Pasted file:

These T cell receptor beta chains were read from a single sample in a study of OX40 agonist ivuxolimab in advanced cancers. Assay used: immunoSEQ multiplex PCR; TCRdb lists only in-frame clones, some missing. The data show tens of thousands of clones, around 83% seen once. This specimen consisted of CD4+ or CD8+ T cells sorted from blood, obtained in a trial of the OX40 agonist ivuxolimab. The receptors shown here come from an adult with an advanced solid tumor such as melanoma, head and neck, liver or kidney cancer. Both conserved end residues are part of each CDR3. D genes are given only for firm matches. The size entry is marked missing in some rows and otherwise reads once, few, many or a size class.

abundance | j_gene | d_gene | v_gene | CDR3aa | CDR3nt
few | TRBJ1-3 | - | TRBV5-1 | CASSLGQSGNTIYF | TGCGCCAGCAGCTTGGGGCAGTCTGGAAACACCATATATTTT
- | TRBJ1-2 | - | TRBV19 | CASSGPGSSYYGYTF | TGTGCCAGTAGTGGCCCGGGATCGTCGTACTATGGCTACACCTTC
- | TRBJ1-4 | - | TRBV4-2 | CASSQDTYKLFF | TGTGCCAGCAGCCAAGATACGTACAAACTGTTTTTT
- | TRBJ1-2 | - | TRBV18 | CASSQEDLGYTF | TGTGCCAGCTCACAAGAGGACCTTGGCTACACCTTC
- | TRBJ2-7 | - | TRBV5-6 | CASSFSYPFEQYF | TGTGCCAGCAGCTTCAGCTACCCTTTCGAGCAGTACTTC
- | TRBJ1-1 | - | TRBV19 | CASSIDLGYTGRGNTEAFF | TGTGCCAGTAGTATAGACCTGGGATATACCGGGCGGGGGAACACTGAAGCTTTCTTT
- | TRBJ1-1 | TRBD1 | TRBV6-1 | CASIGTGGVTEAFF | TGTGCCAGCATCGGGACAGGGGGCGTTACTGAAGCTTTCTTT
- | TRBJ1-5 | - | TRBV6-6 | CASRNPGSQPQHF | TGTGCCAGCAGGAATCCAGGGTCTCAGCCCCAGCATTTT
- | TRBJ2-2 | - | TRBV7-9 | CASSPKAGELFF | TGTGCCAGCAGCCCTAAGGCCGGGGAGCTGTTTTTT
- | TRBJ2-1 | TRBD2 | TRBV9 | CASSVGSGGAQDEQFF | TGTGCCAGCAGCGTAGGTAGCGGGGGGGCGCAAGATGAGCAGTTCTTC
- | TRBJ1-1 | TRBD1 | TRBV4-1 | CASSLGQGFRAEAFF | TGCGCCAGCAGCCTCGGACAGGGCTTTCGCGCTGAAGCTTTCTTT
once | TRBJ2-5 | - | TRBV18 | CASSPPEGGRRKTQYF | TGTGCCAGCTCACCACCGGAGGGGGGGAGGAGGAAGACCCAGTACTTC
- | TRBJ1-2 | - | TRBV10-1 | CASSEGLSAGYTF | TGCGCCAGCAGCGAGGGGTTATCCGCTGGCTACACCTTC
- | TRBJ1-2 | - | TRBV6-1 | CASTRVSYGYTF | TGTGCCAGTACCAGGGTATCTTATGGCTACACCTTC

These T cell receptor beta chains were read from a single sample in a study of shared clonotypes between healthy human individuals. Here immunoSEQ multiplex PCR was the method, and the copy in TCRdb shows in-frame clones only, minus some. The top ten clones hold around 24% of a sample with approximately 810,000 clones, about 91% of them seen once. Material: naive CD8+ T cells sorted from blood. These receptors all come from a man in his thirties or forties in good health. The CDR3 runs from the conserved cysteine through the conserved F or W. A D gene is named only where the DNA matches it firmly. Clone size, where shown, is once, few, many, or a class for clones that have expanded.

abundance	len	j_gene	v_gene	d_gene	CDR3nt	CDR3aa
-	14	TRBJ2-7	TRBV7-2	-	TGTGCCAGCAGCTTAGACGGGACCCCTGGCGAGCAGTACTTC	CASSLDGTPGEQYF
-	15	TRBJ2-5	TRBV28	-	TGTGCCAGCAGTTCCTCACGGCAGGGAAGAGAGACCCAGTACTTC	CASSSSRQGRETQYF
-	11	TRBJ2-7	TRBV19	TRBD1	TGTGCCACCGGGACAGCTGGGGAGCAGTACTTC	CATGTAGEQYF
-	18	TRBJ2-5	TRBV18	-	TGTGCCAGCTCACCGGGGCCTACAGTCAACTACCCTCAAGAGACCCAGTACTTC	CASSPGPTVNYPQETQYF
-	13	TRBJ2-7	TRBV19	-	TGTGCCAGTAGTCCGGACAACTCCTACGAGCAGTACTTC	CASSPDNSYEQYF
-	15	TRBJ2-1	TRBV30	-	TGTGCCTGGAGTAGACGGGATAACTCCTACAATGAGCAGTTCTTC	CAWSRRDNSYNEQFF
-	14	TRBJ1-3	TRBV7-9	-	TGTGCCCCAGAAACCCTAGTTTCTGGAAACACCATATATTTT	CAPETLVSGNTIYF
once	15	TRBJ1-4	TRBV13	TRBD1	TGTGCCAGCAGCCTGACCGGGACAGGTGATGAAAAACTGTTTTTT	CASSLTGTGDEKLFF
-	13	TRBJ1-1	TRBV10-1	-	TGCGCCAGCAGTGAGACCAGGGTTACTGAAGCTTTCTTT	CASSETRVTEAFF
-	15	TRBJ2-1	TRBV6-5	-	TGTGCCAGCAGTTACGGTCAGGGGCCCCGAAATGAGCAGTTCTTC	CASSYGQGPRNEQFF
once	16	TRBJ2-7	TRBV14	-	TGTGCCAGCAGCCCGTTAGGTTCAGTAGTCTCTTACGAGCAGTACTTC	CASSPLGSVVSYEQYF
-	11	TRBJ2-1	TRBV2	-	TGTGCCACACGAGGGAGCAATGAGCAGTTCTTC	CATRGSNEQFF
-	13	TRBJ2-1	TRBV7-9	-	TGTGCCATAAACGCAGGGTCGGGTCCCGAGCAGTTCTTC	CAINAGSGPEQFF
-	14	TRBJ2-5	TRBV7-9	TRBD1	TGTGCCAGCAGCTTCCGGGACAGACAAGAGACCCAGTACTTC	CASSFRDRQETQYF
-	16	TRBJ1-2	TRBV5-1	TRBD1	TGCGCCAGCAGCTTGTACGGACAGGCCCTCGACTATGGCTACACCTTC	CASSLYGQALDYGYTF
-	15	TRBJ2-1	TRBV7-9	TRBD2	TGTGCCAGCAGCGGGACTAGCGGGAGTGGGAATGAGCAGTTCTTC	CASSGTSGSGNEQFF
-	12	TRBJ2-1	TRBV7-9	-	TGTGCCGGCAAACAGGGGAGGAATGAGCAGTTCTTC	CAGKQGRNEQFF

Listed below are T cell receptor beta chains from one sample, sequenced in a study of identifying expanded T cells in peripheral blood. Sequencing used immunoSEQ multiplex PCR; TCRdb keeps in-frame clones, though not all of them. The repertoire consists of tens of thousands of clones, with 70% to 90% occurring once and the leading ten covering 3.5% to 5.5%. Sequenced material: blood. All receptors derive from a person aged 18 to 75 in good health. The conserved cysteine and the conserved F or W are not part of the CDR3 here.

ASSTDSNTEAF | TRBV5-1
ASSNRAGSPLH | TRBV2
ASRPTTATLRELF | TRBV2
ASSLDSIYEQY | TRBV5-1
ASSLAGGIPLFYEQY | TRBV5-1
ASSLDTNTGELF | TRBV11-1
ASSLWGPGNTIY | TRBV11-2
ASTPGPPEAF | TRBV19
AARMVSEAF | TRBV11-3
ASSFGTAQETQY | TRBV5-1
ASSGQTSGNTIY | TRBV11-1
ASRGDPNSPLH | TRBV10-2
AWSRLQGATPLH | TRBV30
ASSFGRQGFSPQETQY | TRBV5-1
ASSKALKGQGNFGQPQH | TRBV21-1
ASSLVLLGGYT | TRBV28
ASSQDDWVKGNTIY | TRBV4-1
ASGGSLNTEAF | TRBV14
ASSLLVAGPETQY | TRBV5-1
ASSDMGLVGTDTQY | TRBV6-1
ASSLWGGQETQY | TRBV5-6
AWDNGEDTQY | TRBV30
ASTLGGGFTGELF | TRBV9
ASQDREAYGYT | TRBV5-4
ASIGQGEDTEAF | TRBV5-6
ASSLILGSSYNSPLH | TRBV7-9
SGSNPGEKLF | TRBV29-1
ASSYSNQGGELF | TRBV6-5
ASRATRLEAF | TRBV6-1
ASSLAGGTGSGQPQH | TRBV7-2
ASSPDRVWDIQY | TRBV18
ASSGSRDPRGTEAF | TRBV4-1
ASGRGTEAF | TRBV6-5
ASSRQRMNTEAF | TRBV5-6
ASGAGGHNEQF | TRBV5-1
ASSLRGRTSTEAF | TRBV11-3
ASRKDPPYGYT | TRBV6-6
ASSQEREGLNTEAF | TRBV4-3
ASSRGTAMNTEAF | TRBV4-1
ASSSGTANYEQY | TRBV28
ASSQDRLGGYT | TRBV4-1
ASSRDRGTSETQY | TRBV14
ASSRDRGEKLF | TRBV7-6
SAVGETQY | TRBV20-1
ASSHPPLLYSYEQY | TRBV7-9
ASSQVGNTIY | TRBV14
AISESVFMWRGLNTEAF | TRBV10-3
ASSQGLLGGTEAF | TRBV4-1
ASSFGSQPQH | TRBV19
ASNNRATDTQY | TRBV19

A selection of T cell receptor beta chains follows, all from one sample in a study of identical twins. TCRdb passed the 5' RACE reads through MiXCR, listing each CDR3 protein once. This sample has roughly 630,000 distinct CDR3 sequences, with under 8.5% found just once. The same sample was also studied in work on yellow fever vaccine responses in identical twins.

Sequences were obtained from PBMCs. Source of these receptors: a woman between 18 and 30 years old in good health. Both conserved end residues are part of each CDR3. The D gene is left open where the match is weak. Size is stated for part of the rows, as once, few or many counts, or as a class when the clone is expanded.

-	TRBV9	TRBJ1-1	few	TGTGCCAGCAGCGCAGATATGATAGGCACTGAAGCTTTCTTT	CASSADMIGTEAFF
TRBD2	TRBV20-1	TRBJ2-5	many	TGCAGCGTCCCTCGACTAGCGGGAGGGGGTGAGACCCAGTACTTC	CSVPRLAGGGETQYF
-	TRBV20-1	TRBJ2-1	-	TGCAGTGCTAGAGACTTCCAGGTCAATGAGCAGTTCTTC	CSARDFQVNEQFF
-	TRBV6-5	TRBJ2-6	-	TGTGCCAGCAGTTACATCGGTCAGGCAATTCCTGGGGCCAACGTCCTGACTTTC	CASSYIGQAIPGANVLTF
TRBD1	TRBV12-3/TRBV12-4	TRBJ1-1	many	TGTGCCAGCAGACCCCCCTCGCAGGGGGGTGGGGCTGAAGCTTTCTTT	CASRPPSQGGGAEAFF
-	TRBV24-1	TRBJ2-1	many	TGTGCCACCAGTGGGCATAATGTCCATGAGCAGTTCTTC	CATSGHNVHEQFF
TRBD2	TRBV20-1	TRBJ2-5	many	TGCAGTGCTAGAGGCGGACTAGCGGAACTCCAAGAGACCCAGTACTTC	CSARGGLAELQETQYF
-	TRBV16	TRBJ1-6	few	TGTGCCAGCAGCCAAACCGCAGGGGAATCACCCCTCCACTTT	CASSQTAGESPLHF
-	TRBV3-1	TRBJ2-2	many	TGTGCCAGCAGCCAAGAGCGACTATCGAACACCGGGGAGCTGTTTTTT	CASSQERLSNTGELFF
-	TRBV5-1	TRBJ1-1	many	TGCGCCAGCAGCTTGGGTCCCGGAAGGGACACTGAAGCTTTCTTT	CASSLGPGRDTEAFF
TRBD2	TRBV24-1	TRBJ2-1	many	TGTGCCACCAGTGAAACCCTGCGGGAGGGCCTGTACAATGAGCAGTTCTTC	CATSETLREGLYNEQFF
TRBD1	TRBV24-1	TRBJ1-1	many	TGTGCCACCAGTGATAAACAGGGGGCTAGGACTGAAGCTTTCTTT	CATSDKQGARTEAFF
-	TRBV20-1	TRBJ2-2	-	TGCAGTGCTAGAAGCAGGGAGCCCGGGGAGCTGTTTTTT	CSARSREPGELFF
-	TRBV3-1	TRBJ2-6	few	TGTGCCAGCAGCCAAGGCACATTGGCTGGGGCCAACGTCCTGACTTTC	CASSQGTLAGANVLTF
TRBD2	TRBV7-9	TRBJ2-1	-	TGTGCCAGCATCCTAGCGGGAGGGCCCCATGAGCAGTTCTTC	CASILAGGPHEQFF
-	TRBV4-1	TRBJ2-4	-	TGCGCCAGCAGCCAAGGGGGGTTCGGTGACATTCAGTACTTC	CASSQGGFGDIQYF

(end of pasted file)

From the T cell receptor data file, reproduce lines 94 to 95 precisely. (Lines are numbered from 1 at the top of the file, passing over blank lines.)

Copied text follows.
-	TRBV24-1	TRBJ2-1	many	TGTGCCACCAGTGGGCATAATGTCCATGAGCAGTTCTTC	CATSGHNVHEQFF
TRBD2	TRBV20-1	TRBJ2-5	many	TGCAGTGCTAGAGGCGGACTAGCGGAACTCCAAGAGACCCAGTACTTC	CSARGGLAELQETQYF